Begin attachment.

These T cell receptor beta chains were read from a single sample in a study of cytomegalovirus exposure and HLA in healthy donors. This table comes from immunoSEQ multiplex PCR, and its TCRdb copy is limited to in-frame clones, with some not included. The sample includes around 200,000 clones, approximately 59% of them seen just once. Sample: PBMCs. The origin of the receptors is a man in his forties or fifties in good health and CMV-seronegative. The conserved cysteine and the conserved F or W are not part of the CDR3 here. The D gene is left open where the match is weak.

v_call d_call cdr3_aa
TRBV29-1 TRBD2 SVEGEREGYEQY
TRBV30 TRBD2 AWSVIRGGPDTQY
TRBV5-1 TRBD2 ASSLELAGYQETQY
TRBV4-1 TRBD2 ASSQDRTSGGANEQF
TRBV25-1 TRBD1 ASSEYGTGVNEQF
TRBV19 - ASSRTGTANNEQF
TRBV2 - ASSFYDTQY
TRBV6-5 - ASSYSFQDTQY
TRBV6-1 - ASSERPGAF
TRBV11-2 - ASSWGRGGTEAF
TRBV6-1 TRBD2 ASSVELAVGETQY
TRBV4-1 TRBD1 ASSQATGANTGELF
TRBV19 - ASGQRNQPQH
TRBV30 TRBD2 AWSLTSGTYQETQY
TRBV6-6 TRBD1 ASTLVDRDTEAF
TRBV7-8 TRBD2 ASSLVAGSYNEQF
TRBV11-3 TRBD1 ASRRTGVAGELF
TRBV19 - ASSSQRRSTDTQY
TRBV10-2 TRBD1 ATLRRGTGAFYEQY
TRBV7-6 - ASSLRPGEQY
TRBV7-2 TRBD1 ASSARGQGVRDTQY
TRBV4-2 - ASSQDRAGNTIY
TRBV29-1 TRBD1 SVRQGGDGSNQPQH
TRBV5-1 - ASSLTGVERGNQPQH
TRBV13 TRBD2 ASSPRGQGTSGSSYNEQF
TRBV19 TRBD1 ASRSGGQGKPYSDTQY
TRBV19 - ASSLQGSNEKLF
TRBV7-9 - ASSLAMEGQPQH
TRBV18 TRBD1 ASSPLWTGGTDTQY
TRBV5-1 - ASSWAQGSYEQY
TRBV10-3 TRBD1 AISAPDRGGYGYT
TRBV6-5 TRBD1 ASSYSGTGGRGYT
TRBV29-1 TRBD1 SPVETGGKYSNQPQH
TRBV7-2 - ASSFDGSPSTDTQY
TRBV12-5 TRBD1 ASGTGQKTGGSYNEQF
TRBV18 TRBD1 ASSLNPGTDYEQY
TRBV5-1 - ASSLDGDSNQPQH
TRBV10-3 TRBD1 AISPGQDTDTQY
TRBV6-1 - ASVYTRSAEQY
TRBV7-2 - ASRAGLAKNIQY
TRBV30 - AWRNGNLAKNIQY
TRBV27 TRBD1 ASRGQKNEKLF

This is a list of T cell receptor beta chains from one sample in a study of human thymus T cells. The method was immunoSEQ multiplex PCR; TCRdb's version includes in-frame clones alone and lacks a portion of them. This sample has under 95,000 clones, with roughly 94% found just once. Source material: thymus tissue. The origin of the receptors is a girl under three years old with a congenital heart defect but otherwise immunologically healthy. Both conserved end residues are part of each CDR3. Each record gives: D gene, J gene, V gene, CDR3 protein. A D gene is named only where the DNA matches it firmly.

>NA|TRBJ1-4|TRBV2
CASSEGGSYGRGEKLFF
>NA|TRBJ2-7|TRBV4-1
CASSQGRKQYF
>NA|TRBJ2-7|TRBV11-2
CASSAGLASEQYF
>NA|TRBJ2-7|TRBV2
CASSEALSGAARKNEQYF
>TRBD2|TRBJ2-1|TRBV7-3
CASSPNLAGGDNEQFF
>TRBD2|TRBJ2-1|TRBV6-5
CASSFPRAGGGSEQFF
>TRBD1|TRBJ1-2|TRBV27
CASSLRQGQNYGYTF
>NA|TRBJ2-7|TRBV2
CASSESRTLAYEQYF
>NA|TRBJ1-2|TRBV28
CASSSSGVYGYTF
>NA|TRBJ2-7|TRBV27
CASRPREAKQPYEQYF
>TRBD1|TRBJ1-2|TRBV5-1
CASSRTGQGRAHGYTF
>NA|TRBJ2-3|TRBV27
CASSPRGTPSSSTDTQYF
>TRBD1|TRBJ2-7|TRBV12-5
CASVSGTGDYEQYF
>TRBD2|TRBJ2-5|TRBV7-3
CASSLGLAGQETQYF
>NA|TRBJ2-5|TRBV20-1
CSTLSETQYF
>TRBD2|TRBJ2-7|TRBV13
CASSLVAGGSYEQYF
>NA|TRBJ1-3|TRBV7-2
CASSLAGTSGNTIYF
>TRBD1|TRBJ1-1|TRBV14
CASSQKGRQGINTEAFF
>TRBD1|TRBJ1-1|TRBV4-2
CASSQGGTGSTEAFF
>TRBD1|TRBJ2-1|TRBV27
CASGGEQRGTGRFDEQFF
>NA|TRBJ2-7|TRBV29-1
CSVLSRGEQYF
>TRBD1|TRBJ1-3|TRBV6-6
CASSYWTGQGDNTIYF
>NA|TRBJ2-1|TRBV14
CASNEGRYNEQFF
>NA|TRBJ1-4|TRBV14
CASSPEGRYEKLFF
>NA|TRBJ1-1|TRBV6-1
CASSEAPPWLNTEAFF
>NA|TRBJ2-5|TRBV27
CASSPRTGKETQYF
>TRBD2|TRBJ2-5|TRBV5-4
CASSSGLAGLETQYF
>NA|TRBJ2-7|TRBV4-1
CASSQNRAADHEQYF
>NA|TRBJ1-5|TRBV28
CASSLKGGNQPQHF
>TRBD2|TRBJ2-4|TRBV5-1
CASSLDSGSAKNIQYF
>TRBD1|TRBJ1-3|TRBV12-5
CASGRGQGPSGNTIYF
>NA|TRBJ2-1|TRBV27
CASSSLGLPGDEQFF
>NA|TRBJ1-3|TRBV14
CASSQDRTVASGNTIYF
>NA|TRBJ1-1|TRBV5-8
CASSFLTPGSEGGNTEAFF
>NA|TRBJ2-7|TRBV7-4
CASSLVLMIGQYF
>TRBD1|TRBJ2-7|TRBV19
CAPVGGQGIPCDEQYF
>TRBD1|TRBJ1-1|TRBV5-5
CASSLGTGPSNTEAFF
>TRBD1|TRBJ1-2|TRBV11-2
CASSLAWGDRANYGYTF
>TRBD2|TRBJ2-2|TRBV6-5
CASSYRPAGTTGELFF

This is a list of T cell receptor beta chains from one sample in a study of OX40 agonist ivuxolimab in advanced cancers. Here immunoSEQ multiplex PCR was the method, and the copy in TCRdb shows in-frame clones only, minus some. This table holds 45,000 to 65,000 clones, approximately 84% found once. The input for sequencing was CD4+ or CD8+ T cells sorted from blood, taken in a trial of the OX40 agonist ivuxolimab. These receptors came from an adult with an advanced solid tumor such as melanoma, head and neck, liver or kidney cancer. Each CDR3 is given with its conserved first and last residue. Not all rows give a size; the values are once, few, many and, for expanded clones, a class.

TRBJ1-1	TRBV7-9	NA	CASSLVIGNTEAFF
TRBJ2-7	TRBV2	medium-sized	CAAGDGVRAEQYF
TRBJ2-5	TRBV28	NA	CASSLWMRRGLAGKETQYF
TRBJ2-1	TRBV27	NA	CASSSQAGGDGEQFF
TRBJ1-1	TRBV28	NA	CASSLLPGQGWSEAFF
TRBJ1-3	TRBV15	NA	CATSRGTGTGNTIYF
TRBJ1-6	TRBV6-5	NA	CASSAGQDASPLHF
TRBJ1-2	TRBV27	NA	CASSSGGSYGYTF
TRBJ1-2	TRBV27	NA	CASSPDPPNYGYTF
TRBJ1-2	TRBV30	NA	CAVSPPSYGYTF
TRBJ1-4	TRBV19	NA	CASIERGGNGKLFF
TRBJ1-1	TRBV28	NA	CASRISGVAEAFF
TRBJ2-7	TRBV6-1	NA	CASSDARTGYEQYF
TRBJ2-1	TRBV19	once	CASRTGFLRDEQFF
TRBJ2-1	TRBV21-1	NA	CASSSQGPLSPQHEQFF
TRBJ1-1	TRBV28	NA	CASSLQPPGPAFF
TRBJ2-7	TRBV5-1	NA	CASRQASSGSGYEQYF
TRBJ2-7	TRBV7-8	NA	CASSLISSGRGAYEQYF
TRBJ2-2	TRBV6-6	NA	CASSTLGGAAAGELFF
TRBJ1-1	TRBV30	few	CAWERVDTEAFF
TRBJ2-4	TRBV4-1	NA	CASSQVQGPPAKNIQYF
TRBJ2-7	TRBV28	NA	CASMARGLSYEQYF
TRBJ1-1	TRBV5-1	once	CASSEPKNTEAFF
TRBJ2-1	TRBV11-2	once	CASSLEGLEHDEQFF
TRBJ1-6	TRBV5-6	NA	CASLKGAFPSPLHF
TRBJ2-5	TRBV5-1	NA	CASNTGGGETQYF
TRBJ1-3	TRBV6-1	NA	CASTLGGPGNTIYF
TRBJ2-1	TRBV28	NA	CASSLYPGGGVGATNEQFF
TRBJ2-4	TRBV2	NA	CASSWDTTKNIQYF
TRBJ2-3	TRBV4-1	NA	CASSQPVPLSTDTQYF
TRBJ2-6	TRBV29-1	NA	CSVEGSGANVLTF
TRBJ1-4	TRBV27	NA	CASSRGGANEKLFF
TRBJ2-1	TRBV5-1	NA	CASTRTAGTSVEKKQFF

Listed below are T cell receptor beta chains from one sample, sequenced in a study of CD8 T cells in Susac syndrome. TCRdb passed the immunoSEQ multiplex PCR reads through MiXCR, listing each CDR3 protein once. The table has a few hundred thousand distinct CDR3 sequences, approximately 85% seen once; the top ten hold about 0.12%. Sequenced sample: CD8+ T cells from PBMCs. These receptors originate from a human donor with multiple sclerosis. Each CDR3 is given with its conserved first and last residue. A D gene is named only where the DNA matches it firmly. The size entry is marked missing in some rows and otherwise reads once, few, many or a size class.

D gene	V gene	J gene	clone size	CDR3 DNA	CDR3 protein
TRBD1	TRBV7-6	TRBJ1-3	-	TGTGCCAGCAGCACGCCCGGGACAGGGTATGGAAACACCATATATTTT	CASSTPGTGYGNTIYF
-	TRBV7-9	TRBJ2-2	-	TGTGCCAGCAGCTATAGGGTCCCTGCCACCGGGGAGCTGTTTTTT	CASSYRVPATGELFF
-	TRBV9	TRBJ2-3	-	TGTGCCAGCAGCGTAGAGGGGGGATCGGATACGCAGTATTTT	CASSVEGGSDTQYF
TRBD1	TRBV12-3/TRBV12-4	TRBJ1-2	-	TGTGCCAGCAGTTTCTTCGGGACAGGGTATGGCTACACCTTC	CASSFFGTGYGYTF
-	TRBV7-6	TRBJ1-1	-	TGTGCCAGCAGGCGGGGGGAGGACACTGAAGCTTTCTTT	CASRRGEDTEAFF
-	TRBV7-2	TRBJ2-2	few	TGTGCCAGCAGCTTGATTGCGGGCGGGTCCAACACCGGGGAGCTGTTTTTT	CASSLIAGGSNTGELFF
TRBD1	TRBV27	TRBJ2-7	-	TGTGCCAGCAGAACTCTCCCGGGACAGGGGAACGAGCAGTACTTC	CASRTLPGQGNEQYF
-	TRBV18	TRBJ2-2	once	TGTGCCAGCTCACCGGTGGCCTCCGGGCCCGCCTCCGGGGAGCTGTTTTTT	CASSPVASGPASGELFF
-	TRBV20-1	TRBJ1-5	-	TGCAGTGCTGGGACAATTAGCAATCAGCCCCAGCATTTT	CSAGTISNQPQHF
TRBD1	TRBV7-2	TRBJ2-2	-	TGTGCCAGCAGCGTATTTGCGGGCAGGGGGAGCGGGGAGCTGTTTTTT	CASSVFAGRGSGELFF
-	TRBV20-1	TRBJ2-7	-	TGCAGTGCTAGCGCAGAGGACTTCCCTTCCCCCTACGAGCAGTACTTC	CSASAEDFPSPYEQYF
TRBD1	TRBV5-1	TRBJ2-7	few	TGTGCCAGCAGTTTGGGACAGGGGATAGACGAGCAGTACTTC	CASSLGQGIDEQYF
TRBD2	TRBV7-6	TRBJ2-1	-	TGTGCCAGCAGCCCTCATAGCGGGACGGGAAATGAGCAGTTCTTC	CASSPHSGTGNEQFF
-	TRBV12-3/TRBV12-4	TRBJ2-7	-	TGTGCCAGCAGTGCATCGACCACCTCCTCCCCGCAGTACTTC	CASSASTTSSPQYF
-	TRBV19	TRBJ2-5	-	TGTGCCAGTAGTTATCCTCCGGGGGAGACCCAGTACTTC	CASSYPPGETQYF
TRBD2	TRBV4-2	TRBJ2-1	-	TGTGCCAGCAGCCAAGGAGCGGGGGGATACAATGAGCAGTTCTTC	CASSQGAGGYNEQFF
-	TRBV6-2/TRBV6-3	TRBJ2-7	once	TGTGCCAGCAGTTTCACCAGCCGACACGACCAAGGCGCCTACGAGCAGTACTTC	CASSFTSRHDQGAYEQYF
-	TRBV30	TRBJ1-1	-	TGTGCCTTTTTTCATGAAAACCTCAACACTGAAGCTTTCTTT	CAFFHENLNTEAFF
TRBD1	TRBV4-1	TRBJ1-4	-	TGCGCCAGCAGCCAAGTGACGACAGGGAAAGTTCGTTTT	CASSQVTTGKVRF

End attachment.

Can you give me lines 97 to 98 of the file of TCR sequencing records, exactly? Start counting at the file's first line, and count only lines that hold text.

CASSPRTGKETQYF
>TRBD2|TRBJ2-5|TRBV5-4